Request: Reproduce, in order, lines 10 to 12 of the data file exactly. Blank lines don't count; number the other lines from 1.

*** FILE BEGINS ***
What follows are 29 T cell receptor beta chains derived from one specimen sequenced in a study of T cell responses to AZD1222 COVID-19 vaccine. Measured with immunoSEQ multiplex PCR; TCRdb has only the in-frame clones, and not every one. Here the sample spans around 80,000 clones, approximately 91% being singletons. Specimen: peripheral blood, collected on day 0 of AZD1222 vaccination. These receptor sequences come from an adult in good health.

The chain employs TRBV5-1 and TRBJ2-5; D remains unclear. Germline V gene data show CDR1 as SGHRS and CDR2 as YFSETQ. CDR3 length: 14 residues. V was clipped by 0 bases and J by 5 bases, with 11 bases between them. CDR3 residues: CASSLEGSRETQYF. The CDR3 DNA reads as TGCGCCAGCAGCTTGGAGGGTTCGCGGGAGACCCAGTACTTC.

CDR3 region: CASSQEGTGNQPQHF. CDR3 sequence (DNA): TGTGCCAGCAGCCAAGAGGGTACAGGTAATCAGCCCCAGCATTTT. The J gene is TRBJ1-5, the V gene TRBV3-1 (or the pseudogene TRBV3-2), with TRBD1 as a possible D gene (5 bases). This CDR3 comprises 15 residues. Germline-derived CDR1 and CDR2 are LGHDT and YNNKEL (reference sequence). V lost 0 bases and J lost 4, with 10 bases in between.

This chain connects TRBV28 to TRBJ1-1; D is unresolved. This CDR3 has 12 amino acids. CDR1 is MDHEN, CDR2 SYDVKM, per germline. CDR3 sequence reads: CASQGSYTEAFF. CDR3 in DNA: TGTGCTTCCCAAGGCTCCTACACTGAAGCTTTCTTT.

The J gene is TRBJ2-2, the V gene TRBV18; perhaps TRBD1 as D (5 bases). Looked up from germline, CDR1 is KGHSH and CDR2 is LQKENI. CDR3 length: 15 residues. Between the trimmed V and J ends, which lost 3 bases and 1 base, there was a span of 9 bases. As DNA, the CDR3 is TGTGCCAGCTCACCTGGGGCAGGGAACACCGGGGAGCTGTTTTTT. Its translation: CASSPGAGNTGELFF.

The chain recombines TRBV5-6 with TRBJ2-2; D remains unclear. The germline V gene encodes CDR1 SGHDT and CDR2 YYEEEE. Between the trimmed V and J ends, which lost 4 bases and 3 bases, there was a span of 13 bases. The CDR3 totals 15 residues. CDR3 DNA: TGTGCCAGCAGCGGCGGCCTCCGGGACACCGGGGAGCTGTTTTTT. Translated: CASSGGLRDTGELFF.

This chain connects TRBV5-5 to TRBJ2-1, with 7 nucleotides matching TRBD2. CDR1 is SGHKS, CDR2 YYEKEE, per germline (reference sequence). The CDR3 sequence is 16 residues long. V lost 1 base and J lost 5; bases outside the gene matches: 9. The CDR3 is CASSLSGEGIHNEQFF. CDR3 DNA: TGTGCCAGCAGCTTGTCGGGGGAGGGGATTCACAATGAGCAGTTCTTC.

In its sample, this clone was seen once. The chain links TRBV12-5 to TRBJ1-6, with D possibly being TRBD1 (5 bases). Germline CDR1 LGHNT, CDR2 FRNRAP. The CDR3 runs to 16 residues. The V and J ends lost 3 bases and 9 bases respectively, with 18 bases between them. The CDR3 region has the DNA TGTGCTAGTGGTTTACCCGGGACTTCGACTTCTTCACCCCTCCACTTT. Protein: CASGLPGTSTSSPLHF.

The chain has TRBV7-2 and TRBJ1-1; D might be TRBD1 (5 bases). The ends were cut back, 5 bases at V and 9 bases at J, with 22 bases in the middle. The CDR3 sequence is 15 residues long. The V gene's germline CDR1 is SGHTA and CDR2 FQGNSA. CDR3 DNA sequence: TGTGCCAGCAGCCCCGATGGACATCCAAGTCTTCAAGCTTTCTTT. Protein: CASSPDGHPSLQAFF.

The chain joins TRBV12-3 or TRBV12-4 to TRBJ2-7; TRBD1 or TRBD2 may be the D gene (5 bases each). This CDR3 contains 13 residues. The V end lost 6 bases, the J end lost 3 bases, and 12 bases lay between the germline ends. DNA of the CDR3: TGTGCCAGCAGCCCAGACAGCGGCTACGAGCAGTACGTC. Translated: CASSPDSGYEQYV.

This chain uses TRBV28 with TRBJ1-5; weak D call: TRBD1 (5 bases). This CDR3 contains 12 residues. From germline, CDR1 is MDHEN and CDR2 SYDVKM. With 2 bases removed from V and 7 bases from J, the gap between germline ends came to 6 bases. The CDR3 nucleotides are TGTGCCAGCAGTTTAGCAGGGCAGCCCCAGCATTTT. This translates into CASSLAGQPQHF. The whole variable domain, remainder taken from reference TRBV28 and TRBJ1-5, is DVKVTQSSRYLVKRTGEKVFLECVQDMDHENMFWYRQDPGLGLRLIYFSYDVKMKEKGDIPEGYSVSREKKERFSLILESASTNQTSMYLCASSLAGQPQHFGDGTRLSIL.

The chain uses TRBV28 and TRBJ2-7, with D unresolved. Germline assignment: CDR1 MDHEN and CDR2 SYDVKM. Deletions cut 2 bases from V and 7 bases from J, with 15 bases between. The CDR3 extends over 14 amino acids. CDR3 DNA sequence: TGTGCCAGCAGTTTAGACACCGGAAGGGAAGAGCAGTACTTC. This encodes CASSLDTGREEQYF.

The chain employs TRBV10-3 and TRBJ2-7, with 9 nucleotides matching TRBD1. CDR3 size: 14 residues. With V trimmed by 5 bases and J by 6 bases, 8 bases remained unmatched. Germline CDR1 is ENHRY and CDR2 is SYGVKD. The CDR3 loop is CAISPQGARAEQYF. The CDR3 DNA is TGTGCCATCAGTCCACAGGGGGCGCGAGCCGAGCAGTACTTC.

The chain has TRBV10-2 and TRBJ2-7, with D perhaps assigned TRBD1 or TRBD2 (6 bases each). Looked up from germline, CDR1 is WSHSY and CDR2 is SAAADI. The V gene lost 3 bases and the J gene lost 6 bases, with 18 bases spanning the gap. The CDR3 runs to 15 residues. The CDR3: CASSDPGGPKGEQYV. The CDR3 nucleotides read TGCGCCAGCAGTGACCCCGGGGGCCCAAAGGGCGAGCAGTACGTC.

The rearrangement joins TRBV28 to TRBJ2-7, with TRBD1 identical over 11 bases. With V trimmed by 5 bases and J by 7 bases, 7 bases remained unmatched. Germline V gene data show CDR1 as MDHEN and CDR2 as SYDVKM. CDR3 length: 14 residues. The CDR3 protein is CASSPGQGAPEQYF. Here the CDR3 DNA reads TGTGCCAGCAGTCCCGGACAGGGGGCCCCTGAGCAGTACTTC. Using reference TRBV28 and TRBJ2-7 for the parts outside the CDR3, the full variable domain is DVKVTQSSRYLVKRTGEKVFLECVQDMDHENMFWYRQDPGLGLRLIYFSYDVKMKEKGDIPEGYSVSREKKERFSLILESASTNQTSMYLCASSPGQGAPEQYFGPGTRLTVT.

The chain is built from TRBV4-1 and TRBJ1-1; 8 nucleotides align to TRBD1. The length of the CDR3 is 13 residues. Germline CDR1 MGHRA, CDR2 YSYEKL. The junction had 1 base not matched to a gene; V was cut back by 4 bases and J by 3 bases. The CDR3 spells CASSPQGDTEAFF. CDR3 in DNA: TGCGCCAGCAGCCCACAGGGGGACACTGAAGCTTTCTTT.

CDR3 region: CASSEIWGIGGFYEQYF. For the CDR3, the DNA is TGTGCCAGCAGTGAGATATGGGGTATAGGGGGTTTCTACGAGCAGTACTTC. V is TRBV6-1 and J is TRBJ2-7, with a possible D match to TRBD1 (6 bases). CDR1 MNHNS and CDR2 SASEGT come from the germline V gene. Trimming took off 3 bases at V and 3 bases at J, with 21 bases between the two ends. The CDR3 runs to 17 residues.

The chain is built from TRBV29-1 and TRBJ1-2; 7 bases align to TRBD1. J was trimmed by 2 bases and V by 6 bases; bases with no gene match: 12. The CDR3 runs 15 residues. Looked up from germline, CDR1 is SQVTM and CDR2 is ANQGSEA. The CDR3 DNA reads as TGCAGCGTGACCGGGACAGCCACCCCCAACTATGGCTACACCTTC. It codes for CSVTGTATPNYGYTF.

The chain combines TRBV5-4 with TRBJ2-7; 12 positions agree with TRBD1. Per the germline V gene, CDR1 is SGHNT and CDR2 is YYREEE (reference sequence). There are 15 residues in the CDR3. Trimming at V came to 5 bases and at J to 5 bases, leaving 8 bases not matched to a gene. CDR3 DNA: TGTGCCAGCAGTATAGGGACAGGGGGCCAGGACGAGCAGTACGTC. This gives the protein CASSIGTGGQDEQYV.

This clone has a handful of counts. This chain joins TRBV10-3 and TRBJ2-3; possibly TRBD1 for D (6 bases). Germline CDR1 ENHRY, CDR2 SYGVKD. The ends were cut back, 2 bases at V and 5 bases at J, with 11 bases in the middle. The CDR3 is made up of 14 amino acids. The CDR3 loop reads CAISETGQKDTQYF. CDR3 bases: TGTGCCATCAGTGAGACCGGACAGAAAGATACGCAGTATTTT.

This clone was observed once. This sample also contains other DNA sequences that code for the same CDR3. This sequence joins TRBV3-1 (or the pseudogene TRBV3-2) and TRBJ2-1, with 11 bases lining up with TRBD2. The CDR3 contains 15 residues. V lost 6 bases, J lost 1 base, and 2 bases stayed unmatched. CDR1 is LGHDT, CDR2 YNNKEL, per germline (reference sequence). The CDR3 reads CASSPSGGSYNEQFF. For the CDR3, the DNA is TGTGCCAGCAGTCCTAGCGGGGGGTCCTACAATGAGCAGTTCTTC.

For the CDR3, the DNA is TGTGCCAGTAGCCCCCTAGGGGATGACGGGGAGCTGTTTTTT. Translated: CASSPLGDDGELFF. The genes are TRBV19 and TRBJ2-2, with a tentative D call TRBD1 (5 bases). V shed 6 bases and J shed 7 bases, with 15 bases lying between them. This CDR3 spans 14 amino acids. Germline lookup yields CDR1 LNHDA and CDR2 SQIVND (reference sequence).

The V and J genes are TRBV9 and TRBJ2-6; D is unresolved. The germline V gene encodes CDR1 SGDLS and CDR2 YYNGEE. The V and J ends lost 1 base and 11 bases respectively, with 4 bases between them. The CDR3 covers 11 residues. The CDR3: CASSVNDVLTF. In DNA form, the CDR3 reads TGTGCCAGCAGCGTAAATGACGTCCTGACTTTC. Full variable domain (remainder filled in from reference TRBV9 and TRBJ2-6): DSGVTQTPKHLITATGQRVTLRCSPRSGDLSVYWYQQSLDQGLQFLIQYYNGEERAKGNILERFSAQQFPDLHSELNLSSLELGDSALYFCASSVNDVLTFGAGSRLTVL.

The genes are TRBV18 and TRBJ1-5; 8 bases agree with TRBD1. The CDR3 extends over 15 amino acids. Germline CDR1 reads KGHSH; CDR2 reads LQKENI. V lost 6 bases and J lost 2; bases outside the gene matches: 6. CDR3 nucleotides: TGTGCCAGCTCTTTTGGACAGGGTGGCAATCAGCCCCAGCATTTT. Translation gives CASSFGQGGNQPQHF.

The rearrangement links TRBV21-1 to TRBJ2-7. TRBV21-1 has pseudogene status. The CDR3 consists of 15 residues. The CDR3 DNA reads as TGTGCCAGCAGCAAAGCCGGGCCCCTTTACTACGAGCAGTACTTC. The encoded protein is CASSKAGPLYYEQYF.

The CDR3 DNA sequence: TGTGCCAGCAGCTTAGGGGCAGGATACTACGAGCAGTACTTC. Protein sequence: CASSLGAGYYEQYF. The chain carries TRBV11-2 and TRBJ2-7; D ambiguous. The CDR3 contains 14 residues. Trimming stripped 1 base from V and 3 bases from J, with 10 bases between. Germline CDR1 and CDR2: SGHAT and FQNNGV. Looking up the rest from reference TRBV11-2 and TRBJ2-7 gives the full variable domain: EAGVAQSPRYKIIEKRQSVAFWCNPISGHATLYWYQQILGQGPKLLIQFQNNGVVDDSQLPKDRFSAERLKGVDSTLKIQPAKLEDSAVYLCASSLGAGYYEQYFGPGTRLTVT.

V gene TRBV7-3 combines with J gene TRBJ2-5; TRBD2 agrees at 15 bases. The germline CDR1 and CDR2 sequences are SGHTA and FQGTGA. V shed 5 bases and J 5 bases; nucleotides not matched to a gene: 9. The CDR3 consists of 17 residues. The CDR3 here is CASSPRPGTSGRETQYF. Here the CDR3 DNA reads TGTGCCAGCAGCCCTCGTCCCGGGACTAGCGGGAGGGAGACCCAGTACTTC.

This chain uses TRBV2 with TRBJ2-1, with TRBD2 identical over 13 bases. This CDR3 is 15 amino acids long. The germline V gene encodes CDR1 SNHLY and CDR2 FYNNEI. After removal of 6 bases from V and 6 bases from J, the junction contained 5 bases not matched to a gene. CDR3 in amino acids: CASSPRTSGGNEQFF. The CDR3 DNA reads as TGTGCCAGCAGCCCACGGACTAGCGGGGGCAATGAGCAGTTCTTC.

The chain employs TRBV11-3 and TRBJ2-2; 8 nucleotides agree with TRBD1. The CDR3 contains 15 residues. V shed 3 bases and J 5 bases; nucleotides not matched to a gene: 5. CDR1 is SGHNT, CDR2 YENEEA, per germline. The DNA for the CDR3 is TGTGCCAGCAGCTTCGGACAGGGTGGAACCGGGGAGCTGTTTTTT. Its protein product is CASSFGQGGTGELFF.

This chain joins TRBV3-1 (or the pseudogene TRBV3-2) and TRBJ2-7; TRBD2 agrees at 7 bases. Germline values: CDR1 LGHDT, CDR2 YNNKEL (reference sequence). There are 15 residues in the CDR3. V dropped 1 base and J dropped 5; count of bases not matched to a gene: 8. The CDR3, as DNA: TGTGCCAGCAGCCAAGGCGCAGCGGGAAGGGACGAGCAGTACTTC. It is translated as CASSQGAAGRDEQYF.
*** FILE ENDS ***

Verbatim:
The chain joins TRBV12-3 or TRBV12-4 to TRBJ2-7; TRBD1 or TRBD2 may be the D gene (5 bases each). This CDR3 contains 13 residues. The V end lost 6 bases, the J end lost 3 bases, and 12 bases lay between the germline ends. DNA of the CDR3: TGTGCCAGCAGCCCAGACAGCGGCTACGAGCAGTACGTC. Translated: CASSPDSGYEQYV.

This chain uses TRBV28 with TRBJ1-5; weak D call: TRBD1 (5 bases). This CDR3 contains 12 residues. From germline, CDR1 is MDHEN and CDR2 SYDVKM. With 2 bases removed from V and 7 bases from J, the gap between germline ends came to 6 bases. The CDR3 nucleotides are TGTGCCAGCAGTTTAGCAGGGCAGCCCCAGCATTTT. This translates into CASSLAGQPQHF. The whole variable domain, remainder taken from reference TRBV28 and TRBJ1-5, is DVKVTQSSRYLVKRTGEKVFLECVQDMDHENMFWYRQDPGLGLRLIYFSYDVKMKEKGDIPEGYSVSREKKERFSLILESASTNQTSMYLCASSLAGQPQHFGDGTRLSIL.

The chain uses TRBV28 and TRBJ2-7, with D unresolved. Germline assignment: CDR1 MDHEN and CDR2 SYDVKM. Deletions cut 2 bases from V and 7 bases from J, with 15 bases between. The CDR3 extends over 14 amino acids. CDR3 DNA sequence: TGTGCCAGCAGTTTAGACACCGGAAGGGAAGAGCAGTACTTC. This encodes CASSLDTGREEQYF.